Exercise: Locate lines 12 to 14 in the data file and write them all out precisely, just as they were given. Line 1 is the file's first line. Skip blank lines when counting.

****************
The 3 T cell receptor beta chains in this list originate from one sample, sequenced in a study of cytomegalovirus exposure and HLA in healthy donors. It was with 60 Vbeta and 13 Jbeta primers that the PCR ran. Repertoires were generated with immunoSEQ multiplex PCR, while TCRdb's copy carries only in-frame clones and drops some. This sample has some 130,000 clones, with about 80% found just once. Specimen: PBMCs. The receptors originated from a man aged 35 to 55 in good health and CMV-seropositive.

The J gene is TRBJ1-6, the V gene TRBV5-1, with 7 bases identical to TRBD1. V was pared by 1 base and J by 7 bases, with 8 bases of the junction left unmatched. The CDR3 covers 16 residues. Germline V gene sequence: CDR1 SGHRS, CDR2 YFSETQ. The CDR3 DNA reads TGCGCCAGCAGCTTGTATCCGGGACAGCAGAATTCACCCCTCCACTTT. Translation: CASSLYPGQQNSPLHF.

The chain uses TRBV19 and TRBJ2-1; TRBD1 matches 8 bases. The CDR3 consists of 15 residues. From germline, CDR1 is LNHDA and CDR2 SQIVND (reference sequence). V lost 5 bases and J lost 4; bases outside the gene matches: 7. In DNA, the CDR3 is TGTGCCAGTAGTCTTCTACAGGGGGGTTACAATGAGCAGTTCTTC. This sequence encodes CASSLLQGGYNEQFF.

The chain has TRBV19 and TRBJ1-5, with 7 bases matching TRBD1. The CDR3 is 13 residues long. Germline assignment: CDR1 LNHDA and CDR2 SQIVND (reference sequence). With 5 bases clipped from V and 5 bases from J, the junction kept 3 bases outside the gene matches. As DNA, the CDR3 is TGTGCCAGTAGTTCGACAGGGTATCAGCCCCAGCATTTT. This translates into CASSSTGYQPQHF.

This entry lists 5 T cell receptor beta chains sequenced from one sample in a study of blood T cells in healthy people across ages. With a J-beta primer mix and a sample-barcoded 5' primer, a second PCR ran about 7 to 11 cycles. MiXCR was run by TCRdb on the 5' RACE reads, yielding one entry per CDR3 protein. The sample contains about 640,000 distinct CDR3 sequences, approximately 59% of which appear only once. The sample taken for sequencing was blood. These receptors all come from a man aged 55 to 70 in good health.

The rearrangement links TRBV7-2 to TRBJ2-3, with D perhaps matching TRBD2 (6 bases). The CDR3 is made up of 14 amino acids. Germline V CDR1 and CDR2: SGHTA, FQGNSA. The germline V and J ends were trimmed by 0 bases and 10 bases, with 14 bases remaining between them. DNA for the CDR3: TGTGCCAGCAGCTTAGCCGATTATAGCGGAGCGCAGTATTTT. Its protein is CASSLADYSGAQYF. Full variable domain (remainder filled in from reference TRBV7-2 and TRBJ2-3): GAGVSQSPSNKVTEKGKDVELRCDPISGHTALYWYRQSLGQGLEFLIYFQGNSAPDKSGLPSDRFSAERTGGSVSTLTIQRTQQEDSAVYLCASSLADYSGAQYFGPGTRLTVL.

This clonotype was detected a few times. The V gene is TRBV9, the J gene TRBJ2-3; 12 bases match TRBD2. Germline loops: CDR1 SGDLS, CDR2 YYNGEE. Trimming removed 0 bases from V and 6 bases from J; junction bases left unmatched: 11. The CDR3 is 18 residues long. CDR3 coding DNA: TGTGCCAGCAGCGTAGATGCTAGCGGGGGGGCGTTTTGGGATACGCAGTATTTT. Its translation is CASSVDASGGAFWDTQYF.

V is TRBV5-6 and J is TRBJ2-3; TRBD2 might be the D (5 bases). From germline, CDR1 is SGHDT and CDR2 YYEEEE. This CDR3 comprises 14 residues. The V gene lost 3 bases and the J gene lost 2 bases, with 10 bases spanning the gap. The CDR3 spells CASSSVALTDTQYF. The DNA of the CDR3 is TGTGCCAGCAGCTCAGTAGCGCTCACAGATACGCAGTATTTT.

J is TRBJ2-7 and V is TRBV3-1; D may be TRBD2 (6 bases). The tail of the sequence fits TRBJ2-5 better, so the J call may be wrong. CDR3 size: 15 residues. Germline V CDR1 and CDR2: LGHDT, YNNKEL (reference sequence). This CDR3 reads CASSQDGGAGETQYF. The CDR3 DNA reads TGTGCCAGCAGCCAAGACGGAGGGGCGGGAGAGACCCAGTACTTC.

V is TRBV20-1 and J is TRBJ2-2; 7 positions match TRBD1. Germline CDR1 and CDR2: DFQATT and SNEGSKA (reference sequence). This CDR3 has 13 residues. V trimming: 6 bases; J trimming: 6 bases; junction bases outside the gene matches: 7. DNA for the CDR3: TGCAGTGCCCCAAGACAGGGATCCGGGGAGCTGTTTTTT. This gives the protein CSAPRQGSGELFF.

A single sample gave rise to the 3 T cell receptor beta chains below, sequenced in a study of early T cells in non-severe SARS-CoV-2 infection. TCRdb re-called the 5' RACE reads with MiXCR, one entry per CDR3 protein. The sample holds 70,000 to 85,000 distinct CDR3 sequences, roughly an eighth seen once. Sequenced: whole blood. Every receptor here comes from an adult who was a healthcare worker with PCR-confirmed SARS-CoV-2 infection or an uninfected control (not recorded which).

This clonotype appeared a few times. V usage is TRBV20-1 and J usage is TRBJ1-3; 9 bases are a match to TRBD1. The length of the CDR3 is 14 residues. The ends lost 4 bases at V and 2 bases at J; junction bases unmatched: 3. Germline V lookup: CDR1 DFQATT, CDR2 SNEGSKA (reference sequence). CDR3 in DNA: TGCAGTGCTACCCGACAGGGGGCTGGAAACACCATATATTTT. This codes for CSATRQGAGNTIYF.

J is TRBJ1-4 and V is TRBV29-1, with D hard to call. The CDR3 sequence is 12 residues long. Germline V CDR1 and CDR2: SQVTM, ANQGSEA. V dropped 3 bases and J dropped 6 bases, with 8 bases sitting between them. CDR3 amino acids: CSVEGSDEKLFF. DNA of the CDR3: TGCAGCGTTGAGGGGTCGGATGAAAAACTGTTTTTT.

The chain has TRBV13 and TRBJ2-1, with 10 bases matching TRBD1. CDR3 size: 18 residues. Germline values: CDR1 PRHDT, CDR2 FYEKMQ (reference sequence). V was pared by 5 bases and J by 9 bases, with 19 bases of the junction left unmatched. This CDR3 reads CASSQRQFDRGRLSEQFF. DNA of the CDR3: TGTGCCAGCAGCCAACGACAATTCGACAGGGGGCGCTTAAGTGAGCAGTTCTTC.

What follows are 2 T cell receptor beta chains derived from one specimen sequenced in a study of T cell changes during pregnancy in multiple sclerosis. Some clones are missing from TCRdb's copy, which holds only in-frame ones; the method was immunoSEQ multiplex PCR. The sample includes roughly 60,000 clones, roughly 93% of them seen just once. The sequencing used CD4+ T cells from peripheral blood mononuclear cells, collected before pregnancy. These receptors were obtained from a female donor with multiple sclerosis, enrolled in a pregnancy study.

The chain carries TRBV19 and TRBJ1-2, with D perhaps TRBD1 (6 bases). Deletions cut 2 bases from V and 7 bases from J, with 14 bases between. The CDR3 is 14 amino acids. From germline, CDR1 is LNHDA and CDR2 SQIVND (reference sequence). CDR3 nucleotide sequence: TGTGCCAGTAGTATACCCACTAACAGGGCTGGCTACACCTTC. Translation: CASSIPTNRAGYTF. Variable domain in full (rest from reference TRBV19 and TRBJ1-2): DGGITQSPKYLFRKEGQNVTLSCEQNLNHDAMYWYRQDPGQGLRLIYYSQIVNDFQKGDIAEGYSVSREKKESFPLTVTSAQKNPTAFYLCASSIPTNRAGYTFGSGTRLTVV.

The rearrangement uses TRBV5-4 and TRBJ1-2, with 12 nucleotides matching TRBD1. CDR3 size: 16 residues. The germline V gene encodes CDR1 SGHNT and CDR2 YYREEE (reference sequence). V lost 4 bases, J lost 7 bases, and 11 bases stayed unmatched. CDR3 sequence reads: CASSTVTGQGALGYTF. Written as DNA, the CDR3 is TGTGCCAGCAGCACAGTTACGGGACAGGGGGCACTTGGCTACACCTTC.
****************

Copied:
This clonotype appeared a few times. V usage is TRBV20-1 and J usage is TRBJ1-3; 9 bases are a match to TRBD1. The length of the CDR3 is 14 residues. The ends lost 4 bases at V and 2 bases at J; junction bases unmatched: 3. Germline V lookup: CDR1 DFQATT, CDR2 SNEGSKA (reference sequence). CDR3 in DNA: TGCAGTGCTACCCGACAGGGGGCTGGAAACACCATATATTTT. This codes for CSATRQGAGNTIYF.

J is TRBJ1-4 and V is TRBV29-1, with D hard to call. The CDR3 sequence is 12 residues long. Germline V CDR1 and CDR2: SQVTM, ANQGSEA. V dropped 3 bases and J dropped 6 bases, with 8 bases sitting between them. CDR3 amino acids: CSVEGSDEKLFF. DNA of the CDR3: TGCAGCGTTGAGGGGTCGGATGAAAAACTGTTTTTT.

The chain has TRBV13 and TRBJ2-1, with 10 bases matching TRBD1. CDR3 size: 18 residues. Germline values: CDR1 PRHDT, CDR2 FYEKMQ (reference sequence). V was pared by 5 bases and J by 9 bases, with 19 bases of the junction left unmatched. This CDR3 reads CASSQRQFDRGRLSEQFF. DNA of the CDR3: TGTGCCAGCAGCCAACGACAATTCGACAGGGGGCGCTTAAGTGAGCAGTTCTTC.